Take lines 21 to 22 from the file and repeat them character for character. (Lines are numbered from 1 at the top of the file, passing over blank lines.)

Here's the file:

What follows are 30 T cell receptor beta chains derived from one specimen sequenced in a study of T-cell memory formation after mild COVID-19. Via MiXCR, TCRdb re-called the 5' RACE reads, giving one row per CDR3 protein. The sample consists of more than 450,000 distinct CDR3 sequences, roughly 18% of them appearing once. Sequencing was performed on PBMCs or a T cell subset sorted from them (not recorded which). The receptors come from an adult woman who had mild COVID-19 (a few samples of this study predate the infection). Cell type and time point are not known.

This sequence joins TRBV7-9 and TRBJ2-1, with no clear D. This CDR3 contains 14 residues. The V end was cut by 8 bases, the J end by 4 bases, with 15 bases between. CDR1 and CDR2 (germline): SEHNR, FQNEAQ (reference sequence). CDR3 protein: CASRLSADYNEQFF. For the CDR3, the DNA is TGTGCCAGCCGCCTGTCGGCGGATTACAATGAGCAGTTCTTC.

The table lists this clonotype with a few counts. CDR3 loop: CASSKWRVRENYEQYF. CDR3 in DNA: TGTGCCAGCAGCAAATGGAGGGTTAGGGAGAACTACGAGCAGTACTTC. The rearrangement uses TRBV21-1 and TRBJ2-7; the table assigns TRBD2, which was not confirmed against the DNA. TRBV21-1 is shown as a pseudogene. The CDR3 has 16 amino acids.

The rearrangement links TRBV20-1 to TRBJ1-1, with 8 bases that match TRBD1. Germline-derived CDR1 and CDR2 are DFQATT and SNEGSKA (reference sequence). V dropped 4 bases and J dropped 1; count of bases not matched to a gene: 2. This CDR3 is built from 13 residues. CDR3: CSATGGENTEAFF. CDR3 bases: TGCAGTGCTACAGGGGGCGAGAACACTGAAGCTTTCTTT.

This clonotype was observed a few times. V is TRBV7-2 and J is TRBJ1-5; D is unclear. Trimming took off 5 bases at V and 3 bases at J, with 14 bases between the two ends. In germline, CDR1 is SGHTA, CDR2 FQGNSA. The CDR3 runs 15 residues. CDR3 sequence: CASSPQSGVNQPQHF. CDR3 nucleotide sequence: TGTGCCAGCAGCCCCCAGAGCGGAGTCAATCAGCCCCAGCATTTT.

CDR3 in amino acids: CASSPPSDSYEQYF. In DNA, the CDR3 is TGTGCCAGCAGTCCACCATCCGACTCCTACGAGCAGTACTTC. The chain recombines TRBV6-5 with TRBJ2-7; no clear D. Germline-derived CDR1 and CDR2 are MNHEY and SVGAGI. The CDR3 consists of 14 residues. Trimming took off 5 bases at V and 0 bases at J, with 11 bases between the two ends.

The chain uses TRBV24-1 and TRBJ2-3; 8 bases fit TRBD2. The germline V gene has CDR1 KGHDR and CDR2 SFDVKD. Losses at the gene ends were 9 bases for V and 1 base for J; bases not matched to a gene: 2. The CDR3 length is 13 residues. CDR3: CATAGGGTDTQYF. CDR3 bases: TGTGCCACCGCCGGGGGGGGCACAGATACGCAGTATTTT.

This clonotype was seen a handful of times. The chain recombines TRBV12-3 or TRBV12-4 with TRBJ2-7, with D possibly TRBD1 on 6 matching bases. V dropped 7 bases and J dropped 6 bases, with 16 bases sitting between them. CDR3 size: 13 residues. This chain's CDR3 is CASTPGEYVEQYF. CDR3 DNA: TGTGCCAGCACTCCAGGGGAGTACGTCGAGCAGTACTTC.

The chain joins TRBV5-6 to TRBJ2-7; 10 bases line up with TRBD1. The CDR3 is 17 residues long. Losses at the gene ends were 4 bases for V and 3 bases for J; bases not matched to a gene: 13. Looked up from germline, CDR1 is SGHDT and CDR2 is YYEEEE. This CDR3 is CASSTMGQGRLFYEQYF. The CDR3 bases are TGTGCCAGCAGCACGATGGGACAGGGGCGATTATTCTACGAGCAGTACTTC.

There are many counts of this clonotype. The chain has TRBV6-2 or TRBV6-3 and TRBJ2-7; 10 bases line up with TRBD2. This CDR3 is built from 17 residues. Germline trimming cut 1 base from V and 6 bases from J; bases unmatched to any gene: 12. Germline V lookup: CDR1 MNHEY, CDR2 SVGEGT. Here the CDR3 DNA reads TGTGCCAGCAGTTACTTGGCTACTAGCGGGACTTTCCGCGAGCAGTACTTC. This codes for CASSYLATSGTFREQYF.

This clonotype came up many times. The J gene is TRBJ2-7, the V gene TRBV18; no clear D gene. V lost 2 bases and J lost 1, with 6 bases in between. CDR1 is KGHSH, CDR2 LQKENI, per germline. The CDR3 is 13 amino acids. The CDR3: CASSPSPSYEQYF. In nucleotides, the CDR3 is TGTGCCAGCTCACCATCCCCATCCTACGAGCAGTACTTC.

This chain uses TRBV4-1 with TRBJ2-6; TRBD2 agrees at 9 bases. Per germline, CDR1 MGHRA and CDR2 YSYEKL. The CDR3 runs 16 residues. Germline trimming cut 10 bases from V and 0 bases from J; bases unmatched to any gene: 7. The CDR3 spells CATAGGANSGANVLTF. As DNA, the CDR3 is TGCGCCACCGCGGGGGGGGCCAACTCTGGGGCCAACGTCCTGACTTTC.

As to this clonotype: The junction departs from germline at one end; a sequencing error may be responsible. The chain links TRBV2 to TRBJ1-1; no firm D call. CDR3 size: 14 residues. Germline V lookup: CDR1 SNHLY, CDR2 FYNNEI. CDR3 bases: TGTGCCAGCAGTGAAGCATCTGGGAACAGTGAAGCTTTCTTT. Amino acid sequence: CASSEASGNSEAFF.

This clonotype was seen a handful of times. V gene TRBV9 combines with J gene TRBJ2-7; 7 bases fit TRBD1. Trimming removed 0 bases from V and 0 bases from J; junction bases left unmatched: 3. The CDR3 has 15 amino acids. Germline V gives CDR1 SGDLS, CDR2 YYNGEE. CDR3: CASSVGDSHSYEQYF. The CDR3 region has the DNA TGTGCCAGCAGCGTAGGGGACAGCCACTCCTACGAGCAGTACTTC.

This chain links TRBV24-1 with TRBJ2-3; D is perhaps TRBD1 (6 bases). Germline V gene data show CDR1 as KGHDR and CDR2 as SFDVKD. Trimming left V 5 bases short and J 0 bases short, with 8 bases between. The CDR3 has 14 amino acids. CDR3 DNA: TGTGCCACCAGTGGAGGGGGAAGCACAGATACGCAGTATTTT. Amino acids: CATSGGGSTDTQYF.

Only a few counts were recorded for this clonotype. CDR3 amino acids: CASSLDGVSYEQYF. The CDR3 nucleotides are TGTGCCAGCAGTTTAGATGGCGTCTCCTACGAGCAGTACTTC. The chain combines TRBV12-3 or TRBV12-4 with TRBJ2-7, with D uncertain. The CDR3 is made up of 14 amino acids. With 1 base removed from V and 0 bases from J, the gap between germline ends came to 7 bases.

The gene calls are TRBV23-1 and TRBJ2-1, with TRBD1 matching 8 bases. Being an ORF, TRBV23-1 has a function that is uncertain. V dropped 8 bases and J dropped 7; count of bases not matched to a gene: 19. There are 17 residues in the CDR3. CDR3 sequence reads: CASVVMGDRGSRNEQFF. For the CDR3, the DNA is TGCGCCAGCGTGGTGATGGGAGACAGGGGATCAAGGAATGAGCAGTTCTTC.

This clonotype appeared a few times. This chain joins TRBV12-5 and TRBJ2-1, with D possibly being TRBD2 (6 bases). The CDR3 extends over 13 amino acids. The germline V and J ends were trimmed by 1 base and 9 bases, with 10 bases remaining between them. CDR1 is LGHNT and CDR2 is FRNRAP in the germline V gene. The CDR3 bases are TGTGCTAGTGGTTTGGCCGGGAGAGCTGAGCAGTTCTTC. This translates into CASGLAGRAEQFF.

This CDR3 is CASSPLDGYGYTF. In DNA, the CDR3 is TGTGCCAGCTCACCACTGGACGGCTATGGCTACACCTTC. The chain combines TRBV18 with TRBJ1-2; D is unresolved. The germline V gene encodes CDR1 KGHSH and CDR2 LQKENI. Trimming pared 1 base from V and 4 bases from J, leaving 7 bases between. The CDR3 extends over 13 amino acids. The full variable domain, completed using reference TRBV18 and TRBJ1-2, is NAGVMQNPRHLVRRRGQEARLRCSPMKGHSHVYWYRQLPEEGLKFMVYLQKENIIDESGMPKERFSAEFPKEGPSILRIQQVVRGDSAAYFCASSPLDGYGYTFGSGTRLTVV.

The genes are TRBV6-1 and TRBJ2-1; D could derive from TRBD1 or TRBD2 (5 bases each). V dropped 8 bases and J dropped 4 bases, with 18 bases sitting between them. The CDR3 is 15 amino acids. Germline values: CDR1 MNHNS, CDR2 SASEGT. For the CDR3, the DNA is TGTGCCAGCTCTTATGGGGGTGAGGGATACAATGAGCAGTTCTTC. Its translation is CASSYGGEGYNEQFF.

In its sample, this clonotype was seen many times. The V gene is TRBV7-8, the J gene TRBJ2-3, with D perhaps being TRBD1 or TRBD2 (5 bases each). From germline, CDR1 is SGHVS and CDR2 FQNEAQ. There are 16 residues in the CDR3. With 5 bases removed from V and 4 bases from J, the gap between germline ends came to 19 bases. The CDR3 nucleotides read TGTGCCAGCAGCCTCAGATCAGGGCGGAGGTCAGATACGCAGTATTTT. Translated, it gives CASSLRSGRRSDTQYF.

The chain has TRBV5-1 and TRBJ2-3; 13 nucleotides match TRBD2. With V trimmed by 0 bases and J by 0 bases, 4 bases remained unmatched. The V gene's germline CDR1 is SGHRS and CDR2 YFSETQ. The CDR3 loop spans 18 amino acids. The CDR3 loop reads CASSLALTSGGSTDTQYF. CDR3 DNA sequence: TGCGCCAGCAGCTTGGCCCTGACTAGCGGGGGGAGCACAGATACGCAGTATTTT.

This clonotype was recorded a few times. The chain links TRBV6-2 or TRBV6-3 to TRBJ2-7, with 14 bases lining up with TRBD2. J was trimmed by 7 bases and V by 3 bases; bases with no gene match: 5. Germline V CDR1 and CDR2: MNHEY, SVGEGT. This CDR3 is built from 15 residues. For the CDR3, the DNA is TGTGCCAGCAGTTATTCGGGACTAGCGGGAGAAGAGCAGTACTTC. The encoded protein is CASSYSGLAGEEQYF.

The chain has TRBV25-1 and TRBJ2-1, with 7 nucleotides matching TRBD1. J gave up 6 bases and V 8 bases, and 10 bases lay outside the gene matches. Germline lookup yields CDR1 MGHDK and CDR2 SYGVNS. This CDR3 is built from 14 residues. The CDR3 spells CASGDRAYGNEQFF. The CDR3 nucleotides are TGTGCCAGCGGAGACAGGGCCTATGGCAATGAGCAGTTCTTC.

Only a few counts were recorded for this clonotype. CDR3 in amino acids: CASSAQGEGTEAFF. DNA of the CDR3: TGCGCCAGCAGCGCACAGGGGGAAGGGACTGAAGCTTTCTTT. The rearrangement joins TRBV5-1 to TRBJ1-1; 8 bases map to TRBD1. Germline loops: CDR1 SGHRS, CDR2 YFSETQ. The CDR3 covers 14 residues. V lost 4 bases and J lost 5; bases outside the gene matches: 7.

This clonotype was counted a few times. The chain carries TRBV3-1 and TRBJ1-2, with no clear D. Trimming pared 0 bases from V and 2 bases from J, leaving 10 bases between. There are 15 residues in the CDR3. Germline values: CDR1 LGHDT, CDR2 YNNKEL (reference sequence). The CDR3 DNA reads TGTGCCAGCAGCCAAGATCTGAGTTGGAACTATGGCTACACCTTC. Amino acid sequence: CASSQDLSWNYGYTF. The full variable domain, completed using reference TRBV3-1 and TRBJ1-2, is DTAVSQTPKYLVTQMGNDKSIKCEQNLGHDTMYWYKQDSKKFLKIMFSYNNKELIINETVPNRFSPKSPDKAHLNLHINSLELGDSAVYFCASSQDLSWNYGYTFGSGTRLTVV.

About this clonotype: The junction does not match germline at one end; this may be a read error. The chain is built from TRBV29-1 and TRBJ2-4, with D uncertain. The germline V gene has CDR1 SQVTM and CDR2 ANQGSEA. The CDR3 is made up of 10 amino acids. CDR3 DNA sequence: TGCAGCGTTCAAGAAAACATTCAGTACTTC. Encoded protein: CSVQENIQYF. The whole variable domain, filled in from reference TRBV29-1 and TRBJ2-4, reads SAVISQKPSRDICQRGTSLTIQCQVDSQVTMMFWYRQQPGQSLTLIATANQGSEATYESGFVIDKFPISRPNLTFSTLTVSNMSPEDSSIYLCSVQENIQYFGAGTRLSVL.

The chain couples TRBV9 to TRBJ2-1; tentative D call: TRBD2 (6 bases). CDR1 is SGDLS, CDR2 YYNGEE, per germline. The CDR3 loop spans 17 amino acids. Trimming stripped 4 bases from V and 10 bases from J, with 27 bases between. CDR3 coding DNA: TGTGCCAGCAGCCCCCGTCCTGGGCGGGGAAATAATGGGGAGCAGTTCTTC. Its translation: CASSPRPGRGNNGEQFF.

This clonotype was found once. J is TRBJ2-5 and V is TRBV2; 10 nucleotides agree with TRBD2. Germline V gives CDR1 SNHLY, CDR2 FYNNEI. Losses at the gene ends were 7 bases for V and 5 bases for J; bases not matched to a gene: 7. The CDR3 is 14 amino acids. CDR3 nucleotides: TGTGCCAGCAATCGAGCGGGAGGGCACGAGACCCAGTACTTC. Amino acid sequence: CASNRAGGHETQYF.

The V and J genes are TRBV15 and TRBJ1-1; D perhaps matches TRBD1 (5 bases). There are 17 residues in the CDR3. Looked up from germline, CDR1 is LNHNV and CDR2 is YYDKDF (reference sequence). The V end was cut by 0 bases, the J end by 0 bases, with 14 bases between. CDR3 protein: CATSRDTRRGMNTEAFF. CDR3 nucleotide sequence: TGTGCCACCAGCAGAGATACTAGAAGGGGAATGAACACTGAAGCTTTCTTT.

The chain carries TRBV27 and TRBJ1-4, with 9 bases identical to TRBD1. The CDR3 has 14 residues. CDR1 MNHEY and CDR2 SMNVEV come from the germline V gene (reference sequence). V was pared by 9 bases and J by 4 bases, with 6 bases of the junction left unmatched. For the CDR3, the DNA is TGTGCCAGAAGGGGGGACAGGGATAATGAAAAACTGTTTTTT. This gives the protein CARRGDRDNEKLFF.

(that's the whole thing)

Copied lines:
In its sample, this clonotype was seen many times. The V gene is TRBV7-8, the J gene TRBJ2-3, with D perhaps being TRBD1 or TRBD2 (5 bases each). From germline, CDR1 is SGHVS and CDR2 FQNEAQ. There are 16 residues in the CDR3. With 5 bases removed from V and 4 bases from J, the gap between germline ends came to 19 bases. The CDR3 nucleotides read TGTGCCAGCAGCCTCAGATCAGGGCGGAGGTCAGATACGCAGTATTTT. Translated, it gives CASSLRSGRRSDTQYF.

The chain has TRBV5-1 and TRBJ2-3; 13 nucleotides match TRBD2. With V trimmed by 0 bases and J by 0 bases, 4 bases remained unmatched. The V gene's germline CDR1 is SGHRS and CDR2 YFSETQ. The CDR3 loop spans 18 amino acids. The CDR3 loop reads CASSLALTSGGSTDTQYF. CDR3 DNA sequence: TGCGCCAGCAGCTTGGCCCTGACTAGCGGGGGGAGCACAGATACGCAGTATTTT.